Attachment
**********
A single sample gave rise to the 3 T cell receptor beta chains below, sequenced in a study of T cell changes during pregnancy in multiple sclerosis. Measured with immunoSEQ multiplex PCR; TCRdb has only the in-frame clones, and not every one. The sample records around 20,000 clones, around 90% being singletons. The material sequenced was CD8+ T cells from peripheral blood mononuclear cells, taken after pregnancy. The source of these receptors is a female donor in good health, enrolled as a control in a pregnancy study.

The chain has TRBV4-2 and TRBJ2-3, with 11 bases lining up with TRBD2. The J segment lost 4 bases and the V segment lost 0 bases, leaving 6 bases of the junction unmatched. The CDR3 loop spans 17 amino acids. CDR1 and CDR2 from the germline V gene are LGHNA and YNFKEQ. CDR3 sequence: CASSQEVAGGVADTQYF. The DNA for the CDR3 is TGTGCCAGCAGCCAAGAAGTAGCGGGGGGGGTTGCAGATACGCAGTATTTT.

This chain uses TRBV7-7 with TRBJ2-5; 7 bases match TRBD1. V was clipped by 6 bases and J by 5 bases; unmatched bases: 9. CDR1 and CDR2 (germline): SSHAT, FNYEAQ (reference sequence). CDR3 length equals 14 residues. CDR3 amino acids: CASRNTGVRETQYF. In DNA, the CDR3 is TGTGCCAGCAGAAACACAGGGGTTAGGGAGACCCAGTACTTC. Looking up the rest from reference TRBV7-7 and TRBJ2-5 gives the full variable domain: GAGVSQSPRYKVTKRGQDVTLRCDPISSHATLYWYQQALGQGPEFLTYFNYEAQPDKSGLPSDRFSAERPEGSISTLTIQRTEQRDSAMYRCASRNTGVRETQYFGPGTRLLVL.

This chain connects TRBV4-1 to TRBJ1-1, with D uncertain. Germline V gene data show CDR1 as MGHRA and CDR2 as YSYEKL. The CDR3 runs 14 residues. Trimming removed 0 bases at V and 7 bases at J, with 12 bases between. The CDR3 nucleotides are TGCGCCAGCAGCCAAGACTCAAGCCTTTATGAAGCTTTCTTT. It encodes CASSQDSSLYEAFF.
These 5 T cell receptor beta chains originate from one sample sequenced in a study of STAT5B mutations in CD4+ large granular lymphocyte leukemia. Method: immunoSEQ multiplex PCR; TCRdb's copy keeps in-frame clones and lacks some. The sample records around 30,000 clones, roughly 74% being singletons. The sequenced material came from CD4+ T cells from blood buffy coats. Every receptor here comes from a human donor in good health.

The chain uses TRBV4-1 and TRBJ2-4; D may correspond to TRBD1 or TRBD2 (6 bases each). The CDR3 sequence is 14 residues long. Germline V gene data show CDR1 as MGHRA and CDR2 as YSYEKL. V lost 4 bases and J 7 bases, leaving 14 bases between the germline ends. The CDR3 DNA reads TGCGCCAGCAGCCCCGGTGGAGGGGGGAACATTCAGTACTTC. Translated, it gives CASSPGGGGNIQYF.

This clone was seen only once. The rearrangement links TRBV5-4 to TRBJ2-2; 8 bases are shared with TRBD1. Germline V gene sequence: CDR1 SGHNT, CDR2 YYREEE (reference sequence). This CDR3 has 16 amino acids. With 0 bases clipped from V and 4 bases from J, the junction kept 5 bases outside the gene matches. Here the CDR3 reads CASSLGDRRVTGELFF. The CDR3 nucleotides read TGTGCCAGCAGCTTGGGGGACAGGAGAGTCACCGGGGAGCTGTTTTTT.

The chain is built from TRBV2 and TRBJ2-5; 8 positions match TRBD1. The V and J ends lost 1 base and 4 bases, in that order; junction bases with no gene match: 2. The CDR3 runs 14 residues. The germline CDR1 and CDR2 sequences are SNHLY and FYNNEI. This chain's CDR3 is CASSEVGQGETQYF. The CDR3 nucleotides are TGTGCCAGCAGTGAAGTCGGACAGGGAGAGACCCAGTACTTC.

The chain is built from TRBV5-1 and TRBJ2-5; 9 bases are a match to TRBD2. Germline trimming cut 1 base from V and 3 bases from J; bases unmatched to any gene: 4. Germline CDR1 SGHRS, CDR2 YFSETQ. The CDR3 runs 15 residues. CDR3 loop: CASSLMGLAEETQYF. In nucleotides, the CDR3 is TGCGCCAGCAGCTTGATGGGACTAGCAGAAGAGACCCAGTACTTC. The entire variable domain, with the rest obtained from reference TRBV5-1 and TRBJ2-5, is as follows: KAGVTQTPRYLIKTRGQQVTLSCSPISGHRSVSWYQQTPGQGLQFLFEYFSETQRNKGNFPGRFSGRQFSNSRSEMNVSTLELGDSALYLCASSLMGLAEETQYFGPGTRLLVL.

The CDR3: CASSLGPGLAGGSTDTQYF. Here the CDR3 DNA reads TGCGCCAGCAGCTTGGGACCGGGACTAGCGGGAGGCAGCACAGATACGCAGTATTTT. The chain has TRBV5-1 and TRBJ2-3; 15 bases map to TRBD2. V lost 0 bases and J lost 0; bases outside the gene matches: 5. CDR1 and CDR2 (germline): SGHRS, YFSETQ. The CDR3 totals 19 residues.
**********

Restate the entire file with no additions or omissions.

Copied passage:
A single sample gave rise to the 3 T cell receptor beta chains below, sequenced in a study of T cell changes during pregnancy in multiple sclerosis. Measured with immunoSEQ multiplex PCR; TCRdb has only the in-frame clones, and not every one. The sample records around 20,000 clones, around 90% being singletons. The material sequenced was CD8+ T cells from peripheral blood mononuclear cells, taken after pregnancy. The source of these receptors is a female donor in good health, enrolled as a control in a pregnancy study.

The chain has TRBV4-2 and TRBJ2-3, with 11 bases lining up with TRBD2. The J segment lost 4 bases and the V segment lost 0 bases, leaving 6 bases of the junction unmatched. The CDR3 loop spans 17 amino acids. CDR1 and CDR2 from the germline V gene are LGHNA and YNFKEQ. CDR3 sequence: CASSQEVAGGVADTQYF. The DNA for the CDR3 is TGTGCCAGCAGCCAAGAAGTAGCGGGGGGGGTTGCAGATACGCAGTATTTT.

This chain uses TRBV7-7 with TRBJ2-5; 7 bases match TRBD1. V was clipped by 6 bases and J by 5 bases; unmatched bases: 9. CDR1 and CDR2 (germline): SSHAT, FNYEAQ (reference sequence). CDR3 length equals 14 residues. CDR3 amino acids: CASRNTGVRETQYF. In DNA, the CDR3 is TGTGCCAGCAGAAACACAGGGGTTAGGGAGACCCAGTACTTC. Looking up the rest from reference TRBV7-7 and TRBJ2-5 gives the full variable domain: GAGVSQSPRYKVTKRGQDVTLRCDPISSHATLYWYQQALGQGPEFLTYFNYEAQPDKSGLPSDRFSAERPEGSISTLTIQRTEQRDSAMYRCASRNTGVRETQYFGPGTRLLVL.

This chain connects TRBV4-1 to TRBJ1-1, with D uncertain. Germline V gene data show CDR1 as MGHRA and CDR2 as YSYEKL. The CDR3 runs 14 residues. Trimming removed 0 bases at V and 7 bases at J, with 12 bases between. The CDR3 nucleotides are TGCGCCAGCAGCCAAGACTCAAGCCTTTATGAAGCTTTCTTT. It encodes CASSQDSSLYEAFF.
These 5 T cell receptor beta chains originate from one sample sequenced in a study of STAT5B mutations in CD4+ large granular lymphocyte leukemia. Method: immunoSEQ multiplex PCR; TCRdb's copy keeps in-frame clones and lacks some. The sample records around 30,000 clones, roughly 74% being singletons. The sequenced material came from CD4+ T cells from blood buffy coats. Every receptor here comes from a human donor in good health.

The chain uses TRBV4-1 and TRBJ2-4; D may correspond to TRBD1 or TRBD2 (6 bases each). The CDR3 sequence is 14 residues long. Germline V gene data show CDR1 as MGHRA and CDR2 as YSYEKL. V lost 4 bases and J 7 bases, leaving 14 bases between the germline ends. The CDR3 DNA reads TGCGCCAGCAGCCCCGGTGGAGGGGGGAACATTCAGTACTTC. Translated, it gives CASSPGGGGNIQYF.

This clone was seen only once. The rearrangement links TRBV5-4 to TRBJ2-2; 8 bases are shared with TRBD1. Germline V gene sequence: CDR1 SGHNT, CDR2 YYREEE (reference sequence). This CDR3 has 16 amino acids. With 0 bases clipped from V and 4 bases from J, the junction kept 5 bases outside the gene matches. Here the CDR3 reads CASSLGDRRVTGELFF. The CDR3 nucleotides read TGTGCCAGCAGCTTGGGGGACAGGAGAGTCACCGGGGAGCTGTTTTTT.

The chain is built from TRBV2 and TRBJ2-5; 8 positions match TRBD1. The V and J ends lost 1 base and 4 bases, in that order; junction bases with no gene match: 2. The CDR3 runs 14 residues. The germline CDR1 and CDR2 sequences are SNHLY and FYNNEI. This chain's CDR3 is CASSEVGQGETQYF. The CDR3 nucleotides are TGTGCCAGCAGTGAAGTCGGACAGGGAGAGACCCAGTACTTC.

The chain is built from TRBV5-1 and TRBJ2-5; 9 bases are a match to TRBD2. Germline trimming cut 1 base from V and 3 bases from J; bases unmatched to any gene: 4. Germline CDR1 SGHRS, CDR2 YFSETQ. The CDR3 runs 15 residues. CDR3 loop: CASSLMGLAEETQYF. In nucleotides, the CDR3 is TGCGCCAGCAGCTTGATGGGACTAGCAGAAGAGACCCAGTACTTC. The entire variable domain, with the rest obtained from reference TRBV5-1 and TRBJ2-5, is as follows: KAGVTQTPRYLIKTRGQQVTLSCSPISGHRSVSWYQQTPGQGLQFLFEYFSETQRNKGNFPGRFSGRQFSNSRSEMNVSTLELGDSALYLCASSLMGLAEETQYFGPGTRLLVL.

The CDR3: CASSLGPGLAGGSTDTQYF. Here the CDR3 DNA reads TGCGCCAGCAGCTTGGGACCGGGACTAGCGGGAGGCAGCACAGATACGCAGTATTTT. The chain has TRBV5-1 and TRBJ2-3; 15 bases map to TRBD2. V lost 0 bases and J lost 0; bases outside the gene matches: 5. CDR1 and CDR2 (germline): SGHRS, YFSETQ. The CDR3 totals 19 residues.